This harebrained (or is it hair-brained? I could make either case) idea was inspired by new unschooler Colleen wondering how to prepare a concerned dad for the disappearance of traditional academic lessons and measures. So I credit her for the idea and I did write it in the form of a letter to her, but I bear full responsibility for running amok with it based on many other dads I’ve known and read about through the years. Blame me alone for the fictional composite dad created as a result or for any glibness or generalizations you may find offensive. Any resemblance to her dear husband or any other individual, living or dead in your home or otherwise, is not intentional!
Okay. Suppose you do leave your son’s academic lessons completely aside, and stop thinking about getting him to learn a little of this or that to pacify Dad (which really doesn’t accomplish anyone’s central goals, including Dad’s.)
But don’t stop schooling! Re-focus all that energy directly on your school-minded husband, with one goal: getting him to learn important lessons about unschooling so your son will indeed be able to get an excellent education both broad and deep (not just some socialization and rote schooling) and then someday help his own children to do the same.
(If you dearly wanted to adopt from China, or take your son on a year’s safari or a mission, or dramatically change the family’s lifestyle any other way, Dad would be a willing partner in the process, right? — not just watching and judging you as you did all the research, deciding, planning and acting alone?)
Probably you can both agree that your son like any learner, will benefit most from teachers dedicated to his best interest AND well-versed in education and cognitive psychology research? That could be you and his dad, if you’re willing to study hard and learn your own lessons. No learning could be more important to your son right now, than for his parents to learn to be the education leaders and life-lesson examples he wants, needs and deserves.
So take this semester to specialize in graduate-level education study for his parents. Make that your entire curriculum. Plan it like traditional lessons perhaps, since that is how Dad learned to learn and still believes is best. School him intensively and with rigor! Make Dad your one-to-one teaching target and learning partner (instead of your son) — devote all your attention to teaching yourself how to teach Dad all about schooling and education research and principles.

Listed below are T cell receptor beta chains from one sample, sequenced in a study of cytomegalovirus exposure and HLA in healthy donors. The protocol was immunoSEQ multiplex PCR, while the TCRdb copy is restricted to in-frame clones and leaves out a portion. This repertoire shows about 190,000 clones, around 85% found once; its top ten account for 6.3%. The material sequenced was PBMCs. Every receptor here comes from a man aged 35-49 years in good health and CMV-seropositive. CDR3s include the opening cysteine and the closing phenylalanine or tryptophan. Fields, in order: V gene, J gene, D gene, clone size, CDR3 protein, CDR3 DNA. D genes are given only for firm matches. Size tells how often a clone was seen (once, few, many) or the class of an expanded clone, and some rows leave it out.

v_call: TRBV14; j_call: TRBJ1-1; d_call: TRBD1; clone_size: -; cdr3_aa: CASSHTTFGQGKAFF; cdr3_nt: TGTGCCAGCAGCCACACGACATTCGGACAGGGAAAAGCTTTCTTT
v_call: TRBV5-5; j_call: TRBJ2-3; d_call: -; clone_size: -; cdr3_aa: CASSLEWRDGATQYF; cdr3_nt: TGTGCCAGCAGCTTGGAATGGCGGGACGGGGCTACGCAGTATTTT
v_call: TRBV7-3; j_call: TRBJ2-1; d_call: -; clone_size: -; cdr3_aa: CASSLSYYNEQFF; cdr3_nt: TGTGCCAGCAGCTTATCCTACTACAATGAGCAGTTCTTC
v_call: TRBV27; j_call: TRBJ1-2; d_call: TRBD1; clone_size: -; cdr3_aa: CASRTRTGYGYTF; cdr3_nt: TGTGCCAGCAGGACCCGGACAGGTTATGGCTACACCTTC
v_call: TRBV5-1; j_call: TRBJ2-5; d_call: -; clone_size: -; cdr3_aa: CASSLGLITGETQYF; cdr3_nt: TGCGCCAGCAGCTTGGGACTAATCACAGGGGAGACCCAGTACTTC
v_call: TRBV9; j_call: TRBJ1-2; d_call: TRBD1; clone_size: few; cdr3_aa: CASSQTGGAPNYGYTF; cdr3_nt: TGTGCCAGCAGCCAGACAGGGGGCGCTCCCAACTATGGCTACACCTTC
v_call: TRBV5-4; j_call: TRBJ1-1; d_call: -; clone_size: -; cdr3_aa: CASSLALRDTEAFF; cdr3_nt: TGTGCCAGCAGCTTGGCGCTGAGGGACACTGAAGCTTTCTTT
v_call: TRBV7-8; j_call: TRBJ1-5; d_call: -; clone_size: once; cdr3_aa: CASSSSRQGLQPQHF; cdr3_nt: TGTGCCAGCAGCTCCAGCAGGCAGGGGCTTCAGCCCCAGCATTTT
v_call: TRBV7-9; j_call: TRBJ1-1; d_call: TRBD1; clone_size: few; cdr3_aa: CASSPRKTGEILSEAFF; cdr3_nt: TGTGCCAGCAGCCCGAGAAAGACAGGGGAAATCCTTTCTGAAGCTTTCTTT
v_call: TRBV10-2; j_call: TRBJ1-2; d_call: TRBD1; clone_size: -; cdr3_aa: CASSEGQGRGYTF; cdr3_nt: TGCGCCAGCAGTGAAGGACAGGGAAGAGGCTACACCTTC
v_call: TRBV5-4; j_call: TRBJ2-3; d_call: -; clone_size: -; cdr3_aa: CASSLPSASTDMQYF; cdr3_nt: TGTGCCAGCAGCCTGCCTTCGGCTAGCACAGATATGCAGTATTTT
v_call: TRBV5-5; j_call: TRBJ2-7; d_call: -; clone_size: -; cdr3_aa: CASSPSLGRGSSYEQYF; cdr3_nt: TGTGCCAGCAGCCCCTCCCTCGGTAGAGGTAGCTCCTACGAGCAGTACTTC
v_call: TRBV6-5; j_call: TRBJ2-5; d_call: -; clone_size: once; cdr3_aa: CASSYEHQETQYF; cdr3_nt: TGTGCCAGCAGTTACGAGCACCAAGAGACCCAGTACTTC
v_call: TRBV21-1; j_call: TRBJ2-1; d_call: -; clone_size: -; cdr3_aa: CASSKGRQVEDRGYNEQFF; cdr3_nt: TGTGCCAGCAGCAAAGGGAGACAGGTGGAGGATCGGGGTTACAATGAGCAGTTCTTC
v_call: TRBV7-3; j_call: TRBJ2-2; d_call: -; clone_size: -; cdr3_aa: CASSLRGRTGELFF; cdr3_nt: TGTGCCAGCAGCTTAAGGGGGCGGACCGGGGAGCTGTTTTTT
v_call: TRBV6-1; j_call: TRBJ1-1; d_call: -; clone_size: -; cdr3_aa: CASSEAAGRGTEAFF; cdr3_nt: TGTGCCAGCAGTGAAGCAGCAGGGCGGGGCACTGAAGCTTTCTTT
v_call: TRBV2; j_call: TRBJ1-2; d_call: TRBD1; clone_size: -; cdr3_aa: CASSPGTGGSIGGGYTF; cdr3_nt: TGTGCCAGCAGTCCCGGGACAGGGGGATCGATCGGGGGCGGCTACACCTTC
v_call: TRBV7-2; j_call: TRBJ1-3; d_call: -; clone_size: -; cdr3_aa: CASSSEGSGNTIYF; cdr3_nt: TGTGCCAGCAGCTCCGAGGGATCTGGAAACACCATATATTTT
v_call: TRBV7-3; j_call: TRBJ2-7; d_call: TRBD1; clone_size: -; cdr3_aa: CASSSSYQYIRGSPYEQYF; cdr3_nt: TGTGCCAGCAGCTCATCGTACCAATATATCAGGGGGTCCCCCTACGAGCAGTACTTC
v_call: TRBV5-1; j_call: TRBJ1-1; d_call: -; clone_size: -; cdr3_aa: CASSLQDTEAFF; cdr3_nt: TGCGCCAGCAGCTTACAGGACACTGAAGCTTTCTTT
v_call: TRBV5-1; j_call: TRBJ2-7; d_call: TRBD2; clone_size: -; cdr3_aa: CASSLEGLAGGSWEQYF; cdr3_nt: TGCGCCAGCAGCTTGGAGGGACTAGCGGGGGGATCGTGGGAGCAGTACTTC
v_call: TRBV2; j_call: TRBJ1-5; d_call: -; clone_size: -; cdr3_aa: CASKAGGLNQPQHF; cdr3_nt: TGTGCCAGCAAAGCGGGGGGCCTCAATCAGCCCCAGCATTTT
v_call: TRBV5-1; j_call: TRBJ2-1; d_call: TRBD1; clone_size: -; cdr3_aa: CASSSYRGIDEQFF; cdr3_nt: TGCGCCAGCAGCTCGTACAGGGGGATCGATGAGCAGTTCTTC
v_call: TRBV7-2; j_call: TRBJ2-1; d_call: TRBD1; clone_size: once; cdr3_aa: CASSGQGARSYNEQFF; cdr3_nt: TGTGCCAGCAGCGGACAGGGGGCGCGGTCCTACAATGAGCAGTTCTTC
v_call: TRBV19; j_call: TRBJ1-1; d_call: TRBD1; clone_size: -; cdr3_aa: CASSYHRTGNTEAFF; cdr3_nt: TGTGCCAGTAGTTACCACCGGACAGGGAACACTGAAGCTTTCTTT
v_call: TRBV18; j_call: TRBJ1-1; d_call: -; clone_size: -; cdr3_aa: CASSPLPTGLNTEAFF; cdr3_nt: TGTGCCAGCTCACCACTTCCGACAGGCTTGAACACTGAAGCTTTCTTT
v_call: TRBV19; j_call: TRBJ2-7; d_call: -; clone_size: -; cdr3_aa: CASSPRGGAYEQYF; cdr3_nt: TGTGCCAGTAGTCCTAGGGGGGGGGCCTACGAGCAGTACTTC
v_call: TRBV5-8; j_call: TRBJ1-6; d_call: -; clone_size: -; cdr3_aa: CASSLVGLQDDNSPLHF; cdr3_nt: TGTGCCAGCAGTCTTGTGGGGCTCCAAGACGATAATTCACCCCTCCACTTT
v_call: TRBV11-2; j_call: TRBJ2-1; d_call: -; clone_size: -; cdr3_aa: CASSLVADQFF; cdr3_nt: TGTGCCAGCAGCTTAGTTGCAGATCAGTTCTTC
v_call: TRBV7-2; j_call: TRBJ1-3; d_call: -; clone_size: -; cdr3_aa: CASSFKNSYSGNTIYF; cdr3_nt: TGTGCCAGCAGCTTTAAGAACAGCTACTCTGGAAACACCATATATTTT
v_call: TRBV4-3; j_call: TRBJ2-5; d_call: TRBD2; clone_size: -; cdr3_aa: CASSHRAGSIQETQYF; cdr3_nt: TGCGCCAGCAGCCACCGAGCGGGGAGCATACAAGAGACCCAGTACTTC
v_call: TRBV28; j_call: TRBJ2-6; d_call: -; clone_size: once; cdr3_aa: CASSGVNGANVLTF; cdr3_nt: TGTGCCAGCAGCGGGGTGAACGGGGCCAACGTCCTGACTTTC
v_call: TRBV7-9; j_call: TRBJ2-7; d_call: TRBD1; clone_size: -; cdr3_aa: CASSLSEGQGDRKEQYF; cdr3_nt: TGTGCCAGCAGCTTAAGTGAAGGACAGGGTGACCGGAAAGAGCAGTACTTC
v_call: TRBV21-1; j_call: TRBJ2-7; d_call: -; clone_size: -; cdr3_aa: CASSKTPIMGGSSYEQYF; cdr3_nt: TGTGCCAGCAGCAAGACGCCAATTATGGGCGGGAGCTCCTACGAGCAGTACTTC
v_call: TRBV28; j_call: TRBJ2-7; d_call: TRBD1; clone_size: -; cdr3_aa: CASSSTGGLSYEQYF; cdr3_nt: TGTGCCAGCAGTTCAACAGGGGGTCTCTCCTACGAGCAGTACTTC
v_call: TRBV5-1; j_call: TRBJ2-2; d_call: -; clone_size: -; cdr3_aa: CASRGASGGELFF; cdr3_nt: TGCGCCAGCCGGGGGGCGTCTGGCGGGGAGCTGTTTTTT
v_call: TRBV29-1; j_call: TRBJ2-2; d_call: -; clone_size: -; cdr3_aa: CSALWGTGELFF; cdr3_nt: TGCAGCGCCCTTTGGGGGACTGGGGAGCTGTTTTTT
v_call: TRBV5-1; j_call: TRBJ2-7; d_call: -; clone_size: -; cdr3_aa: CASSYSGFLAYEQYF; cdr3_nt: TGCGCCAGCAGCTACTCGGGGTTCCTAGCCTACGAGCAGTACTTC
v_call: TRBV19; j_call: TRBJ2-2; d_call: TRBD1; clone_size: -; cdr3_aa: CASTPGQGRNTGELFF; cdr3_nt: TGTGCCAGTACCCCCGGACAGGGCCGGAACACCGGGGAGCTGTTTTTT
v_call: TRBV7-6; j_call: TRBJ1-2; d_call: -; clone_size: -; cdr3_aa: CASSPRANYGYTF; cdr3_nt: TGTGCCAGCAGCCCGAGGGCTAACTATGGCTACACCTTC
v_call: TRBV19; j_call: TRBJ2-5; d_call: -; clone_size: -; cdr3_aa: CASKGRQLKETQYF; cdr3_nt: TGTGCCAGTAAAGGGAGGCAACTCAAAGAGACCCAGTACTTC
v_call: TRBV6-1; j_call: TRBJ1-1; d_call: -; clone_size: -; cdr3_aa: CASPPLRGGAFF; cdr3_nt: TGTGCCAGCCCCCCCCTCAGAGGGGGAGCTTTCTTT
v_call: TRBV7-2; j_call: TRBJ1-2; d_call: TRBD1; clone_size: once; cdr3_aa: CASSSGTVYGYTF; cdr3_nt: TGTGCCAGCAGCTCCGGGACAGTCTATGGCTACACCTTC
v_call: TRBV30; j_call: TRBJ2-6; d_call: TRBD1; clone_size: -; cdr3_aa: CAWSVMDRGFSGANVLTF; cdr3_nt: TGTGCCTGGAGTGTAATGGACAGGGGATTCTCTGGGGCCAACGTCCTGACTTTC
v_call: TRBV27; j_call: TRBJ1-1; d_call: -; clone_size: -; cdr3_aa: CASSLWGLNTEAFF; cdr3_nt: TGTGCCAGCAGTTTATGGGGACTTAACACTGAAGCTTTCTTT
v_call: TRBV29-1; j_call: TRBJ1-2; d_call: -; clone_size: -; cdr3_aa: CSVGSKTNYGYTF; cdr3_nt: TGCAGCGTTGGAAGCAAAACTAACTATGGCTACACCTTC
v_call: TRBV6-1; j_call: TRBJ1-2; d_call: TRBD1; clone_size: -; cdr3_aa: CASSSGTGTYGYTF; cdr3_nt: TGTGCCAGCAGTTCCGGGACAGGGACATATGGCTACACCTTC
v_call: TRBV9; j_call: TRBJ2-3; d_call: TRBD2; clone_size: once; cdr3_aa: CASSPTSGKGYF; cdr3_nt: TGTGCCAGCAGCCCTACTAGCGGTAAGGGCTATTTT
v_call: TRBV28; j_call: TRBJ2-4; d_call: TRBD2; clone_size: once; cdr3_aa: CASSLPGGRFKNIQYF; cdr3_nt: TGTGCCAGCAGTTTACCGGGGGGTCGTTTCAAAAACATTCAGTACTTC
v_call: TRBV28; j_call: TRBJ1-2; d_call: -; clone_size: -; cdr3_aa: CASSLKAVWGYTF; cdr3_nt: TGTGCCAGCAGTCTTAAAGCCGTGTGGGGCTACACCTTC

You can prove to Dad every day how seriously you are taking this new responsibility for your son’s education, by focusing all your efforts on one-to-one teaching — of Dad! Give him lots of reading assignments, like Howard Gardner’s The Disciplined Mind, Daniel Pink’s A Whole New Mind, and Steven Pinker’s How the Mind Works, and expect him to outline and teach YOU what he learns from it all. Ask him to make that book list I suggested in a comment for you at Snook, and press him into service independently scouting out research from unschooling and education sources he can bring to your attention and discuss with you.
NHEN published some great dad essays from all sorts of perspectives you can assign, also.
Why I like this idea —
I figure it’s bound to “work” toward your family’s unschooling success, no matter what happens! Either Dad will be a receptive learner and gradually take ownership of the ideas and try them out, get into it, grow in understanding and internalize unschooling principles for himself OR, if he just won’t or can’t after your best efforts to target him and change his thinking, then ta-da! — his own personally experienced failure to learn from all that intensive teaching is Exhibit One for why being the target of “teaching” so often fails, no matter how hard we try to make someone else “learn” something we think worthwhile. . .
You were earnestly aiming important teaching at him. Yet if he resisted, didn’t like the way it feels, had too many other things he wanted and needed to do instead, and it therefore wasn’t “learned” no matter how valuable someone else thought it would be — well, you just taught him the most important unschooling lesson possible!
Maybe teaching is like communism. Makes perfect sense in the abstract, sounds like the obvious answer, until we actually try to make it work and learn for ourselves that it doesn’t.
I don’t mean to sound sneaky or suggest you fool him. I really do endorse this as a TRUE unschooling lesson in both message and delivery. Help Dad experience for himself how learning without schooling works — and schooling without learning doesn’t.